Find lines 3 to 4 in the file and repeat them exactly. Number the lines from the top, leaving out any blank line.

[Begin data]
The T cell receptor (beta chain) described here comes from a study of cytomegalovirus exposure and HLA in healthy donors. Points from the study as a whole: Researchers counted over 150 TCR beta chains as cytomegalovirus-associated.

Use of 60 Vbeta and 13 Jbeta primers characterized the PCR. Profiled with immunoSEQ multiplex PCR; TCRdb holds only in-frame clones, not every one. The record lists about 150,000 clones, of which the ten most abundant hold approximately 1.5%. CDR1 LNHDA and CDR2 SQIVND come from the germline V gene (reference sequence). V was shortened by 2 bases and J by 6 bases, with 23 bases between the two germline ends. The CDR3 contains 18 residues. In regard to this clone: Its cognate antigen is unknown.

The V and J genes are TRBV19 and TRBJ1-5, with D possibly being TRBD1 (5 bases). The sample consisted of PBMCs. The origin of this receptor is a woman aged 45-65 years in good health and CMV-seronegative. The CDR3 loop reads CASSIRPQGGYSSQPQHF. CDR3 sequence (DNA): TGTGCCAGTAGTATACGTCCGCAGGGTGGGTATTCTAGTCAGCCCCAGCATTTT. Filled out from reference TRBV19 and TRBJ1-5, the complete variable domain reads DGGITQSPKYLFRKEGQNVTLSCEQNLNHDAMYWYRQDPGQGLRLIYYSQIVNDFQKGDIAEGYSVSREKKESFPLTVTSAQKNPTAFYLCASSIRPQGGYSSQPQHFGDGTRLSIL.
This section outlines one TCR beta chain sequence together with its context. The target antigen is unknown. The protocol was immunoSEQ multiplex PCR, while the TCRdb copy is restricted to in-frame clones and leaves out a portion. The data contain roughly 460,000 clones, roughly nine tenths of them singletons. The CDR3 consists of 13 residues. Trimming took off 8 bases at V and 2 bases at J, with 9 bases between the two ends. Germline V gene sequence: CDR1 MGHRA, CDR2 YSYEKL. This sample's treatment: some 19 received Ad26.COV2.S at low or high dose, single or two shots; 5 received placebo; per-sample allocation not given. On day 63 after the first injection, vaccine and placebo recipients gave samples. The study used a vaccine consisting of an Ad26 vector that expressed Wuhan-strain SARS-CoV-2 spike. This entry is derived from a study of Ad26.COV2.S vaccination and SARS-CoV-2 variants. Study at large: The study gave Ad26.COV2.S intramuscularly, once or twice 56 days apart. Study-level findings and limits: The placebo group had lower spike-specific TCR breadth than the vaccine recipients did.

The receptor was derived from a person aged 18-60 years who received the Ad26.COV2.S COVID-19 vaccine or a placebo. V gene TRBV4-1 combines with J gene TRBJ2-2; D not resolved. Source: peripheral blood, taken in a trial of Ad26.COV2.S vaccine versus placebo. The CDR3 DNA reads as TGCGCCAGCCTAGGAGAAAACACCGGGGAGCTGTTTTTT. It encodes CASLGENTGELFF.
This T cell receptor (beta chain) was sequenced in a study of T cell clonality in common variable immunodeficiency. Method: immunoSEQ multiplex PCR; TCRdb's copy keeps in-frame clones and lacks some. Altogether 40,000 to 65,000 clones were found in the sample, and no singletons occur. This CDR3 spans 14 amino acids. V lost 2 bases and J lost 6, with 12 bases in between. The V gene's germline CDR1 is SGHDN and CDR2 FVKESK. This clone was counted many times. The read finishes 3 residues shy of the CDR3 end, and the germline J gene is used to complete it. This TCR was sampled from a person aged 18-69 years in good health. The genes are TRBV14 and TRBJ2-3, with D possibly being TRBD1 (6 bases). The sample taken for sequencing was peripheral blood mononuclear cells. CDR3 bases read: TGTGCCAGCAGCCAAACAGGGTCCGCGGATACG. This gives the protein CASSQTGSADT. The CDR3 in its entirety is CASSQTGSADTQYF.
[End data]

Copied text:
The V and J genes are TRBV19 and TRBJ1-5, with D possibly being TRBD1 (5 bases). The sample consisted of PBMCs. The origin of this receptor is a woman aged 45-65 years in good health and CMV-seronegative. The CDR3 loop reads CASSIRPQGGYSSQPQHF. CDR3 sequence (DNA): TGTGCCAGTAGTATACGTCCGCAGGGTGGGTATTCTAGTCAGCCCCAGCATTTT. Filled out from reference TRBV19 and TRBJ1-5, the complete variable domain reads DGGITQSPKYLFRKEGQNVTLSCEQNLNHDAMYWYRQDPGQGLRLIYYSQIVNDFQKGDIAEGYSVSREKKESFPLTVTSAQKNPTAFYLCASSIRPQGGYSSQPQHFGDGTRLSIL.
This section outlines one TCR beta chain sequence together with its context. The target antigen is unknown. The protocol was immunoSEQ multiplex PCR, while the TCRdb copy is restricted to in-frame clones and leaves out a portion. The data contain roughly 460,000 clones, roughly nine tenths of them singletons. The CDR3 consists of 13 residues. Trimming took off 8 bases at V and 2 bases at J, with 9 bases between the two ends. Germline V gene sequence: CDR1 MGHRA, CDR2 YSYEKL. This sample's treatment: some 19 received Ad26.COV2.S at low or high dose, single or two shots; 5 received placebo; per-sample allocation not given. On day 63 after the first injection, vaccine and placebo recipients gave samples. The study used a vaccine consisting of an Ad26 vector that expressed Wuhan-strain SARS-CoV-2 spike. This entry is derived from a study of Ad26.COV2.S vaccination and SARS-CoV-2 variants. Study at large: The study gave Ad26.COV2.S intramuscularly, once or twice 56 days apart. Study-level findings and limits: The placebo group had lower spike-specific TCR breadth than the vaccine recipients did.